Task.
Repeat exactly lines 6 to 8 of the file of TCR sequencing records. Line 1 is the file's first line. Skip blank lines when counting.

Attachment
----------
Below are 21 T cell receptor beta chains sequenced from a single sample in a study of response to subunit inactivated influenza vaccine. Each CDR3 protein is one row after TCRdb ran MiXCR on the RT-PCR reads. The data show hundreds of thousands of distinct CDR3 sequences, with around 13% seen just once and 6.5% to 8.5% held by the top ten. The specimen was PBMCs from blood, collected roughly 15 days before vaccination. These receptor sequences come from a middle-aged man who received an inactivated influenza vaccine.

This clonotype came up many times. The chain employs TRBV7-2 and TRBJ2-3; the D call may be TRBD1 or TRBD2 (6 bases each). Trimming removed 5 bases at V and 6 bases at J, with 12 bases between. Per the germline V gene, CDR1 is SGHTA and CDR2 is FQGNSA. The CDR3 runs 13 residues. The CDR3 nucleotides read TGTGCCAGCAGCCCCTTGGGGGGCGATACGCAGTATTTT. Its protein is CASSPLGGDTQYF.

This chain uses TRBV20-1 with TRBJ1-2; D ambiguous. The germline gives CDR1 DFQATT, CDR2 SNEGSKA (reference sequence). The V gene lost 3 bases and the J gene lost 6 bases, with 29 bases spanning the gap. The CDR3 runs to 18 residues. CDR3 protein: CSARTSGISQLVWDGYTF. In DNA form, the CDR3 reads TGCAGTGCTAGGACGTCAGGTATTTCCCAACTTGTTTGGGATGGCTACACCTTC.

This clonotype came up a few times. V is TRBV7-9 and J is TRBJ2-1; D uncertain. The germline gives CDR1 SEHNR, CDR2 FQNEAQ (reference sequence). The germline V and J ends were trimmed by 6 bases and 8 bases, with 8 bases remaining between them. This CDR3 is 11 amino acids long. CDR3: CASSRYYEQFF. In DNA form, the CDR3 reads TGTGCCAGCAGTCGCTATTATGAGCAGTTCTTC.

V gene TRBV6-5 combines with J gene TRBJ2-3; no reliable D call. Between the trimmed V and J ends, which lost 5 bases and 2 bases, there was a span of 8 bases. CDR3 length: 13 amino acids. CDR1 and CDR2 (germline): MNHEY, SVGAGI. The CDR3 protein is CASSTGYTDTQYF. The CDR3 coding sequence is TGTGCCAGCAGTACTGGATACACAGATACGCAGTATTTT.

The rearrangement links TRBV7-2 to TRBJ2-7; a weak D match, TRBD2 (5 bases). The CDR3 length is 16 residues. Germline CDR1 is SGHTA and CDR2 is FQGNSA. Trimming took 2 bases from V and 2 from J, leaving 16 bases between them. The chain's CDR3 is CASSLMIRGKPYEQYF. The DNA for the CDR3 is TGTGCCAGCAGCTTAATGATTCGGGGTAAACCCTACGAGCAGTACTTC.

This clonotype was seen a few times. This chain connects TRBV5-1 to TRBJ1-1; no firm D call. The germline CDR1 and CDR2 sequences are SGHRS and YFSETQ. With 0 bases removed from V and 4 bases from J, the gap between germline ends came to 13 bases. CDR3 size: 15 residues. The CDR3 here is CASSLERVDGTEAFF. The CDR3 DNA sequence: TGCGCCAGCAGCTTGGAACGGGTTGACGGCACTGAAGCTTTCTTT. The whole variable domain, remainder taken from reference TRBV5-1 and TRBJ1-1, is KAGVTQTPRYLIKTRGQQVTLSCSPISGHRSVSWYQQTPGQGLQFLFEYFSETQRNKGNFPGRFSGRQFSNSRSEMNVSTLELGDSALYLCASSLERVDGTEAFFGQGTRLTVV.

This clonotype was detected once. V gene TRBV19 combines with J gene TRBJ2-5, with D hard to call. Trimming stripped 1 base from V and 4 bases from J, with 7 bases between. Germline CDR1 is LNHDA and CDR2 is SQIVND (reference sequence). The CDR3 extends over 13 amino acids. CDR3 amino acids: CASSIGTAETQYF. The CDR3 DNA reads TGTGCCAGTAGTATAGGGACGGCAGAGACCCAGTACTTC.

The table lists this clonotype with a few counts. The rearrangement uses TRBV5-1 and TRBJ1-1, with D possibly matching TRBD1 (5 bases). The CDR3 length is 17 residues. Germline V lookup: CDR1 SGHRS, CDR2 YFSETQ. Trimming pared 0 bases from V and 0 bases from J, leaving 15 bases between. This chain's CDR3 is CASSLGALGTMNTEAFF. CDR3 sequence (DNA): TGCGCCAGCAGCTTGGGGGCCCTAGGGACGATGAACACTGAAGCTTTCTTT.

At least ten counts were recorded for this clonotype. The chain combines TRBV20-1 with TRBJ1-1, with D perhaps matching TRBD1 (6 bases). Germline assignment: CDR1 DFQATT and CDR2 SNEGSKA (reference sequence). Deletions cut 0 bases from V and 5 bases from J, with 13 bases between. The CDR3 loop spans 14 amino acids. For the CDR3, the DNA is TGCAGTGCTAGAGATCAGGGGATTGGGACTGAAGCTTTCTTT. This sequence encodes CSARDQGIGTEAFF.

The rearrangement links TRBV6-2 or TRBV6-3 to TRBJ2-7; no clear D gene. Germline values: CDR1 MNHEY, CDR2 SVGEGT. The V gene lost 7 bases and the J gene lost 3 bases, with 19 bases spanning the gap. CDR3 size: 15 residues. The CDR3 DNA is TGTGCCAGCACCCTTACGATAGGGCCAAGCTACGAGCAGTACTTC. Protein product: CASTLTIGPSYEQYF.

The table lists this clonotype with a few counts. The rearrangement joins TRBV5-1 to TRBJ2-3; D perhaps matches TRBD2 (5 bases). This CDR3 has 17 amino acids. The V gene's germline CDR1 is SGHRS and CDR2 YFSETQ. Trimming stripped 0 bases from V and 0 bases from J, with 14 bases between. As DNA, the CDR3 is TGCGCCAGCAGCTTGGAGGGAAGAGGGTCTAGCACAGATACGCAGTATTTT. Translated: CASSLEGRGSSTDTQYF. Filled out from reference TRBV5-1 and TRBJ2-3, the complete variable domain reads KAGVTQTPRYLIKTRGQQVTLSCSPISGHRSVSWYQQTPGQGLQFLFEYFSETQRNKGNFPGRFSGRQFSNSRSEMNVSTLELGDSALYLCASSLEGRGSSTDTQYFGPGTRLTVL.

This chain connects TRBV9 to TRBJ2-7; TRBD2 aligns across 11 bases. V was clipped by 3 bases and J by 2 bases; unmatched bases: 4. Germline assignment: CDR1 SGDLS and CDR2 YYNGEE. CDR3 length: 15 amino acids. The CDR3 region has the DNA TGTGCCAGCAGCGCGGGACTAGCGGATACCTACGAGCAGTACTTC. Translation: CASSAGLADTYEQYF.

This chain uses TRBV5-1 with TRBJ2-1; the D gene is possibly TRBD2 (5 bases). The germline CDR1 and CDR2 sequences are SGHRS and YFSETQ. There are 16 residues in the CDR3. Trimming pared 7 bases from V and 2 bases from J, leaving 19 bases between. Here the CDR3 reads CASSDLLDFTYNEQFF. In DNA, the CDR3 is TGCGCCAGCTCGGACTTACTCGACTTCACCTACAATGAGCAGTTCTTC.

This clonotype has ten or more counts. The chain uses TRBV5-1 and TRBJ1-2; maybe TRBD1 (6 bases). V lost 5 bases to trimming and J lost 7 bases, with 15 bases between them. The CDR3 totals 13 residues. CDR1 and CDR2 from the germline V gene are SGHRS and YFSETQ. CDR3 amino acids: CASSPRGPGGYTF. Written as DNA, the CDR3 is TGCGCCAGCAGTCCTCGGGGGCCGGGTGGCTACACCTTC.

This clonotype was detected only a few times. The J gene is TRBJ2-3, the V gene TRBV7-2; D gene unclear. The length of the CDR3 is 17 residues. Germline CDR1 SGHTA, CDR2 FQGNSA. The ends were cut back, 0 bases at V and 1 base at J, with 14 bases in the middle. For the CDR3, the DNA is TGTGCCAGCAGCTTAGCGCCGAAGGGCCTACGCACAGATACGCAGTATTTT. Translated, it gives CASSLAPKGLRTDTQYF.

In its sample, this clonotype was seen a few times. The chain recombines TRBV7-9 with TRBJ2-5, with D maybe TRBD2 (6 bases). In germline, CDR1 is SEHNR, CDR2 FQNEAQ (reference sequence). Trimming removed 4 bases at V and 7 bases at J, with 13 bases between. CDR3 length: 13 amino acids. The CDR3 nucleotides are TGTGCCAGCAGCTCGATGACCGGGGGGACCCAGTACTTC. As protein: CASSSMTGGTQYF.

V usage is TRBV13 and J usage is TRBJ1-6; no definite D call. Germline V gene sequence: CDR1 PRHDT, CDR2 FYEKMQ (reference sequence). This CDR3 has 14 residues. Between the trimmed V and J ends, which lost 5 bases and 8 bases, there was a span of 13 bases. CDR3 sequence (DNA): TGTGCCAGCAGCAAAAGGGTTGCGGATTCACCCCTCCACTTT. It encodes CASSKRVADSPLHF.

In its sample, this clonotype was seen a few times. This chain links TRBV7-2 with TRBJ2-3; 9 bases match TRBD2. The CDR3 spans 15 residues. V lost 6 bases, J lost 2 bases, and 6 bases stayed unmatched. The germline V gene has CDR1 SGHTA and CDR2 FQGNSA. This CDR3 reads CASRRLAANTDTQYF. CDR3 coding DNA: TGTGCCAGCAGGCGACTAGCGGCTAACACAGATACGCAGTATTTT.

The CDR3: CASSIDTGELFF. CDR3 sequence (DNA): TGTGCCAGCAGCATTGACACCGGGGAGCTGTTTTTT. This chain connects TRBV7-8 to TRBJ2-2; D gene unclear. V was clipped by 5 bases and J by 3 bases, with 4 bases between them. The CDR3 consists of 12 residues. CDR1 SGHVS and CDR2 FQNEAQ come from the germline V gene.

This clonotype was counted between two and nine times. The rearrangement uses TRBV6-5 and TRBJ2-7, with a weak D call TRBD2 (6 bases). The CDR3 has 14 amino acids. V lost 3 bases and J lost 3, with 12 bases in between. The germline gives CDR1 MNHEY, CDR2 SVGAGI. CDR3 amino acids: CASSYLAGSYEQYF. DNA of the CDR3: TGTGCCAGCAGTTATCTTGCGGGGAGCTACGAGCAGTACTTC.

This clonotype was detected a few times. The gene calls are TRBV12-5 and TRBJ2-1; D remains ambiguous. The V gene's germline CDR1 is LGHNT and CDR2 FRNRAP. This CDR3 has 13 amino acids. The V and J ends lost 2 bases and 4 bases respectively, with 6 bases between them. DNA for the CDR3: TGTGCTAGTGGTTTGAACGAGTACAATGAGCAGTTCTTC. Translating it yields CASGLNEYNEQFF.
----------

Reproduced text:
The rearrangement links TRBV7-2 to TRBJ2-7; a weak D match, TRBD2 (5 bases). The CDR3 length is 16 residues. Germline CDR1 is SGHTA and CDR2 is FQGNSA. Trimming took 2 bases from V and 2 from J, leaving 16 bases between them. The chain's CDR3 is CASSLMIRGKPYEQYF. The DNA for the CDR3 is TGTGCCAGCAGCTTAATGATTCGGGGTAAACCCTACGAGCAGTACTTC.

This clonotype was seen a few times. This chain connects TRBV5-1 to TRBJ1-1; no firm D call. The germline CDR1 and CDR2 sequences are SGHRS and YFSETQ. With 0 bases removed from V and 4 bases from J, the gap between germline ends came to 13 bases. CDR3 size: 15 residues. The CDR3 here is CASSLERVDGTEAFF. The CDR3 DNA sequence: TGCGCCAGCAGCTTGGAACGGGTTGACGGCACTGAAGCTTTCTTT. The whole variable domain, remainder taken from reference TRBV5-1 and TRBJ1-1, is KAGVTQTPRYLIKTRGQQVTLSCSPISGHRSVSWYQQTPGQGLQFLFEYFSETQRNKGNFPGRFSGRQFSNSRSEMNVSTLELGDSALYLCASSLERVDGTEAFFGQGTRLTVV.

This clonotype was detected once. V gene TRBV19 combines with J gene TRBJ2-5, with D hard to call. Trimming stripped 1 base from V and 4 bases from J, with 7 bases between. Germline CDR1 is LNHDA and CDR2 is SQIVND (reference sequence). The CDR3 extends over 13 amino acids. CDR3 amino acids: CASSIGTAETQYF. The CDR3 DNA reads TGTGCCAGTAGTATAGGGACGGCAGAGACCCAGTACTTC.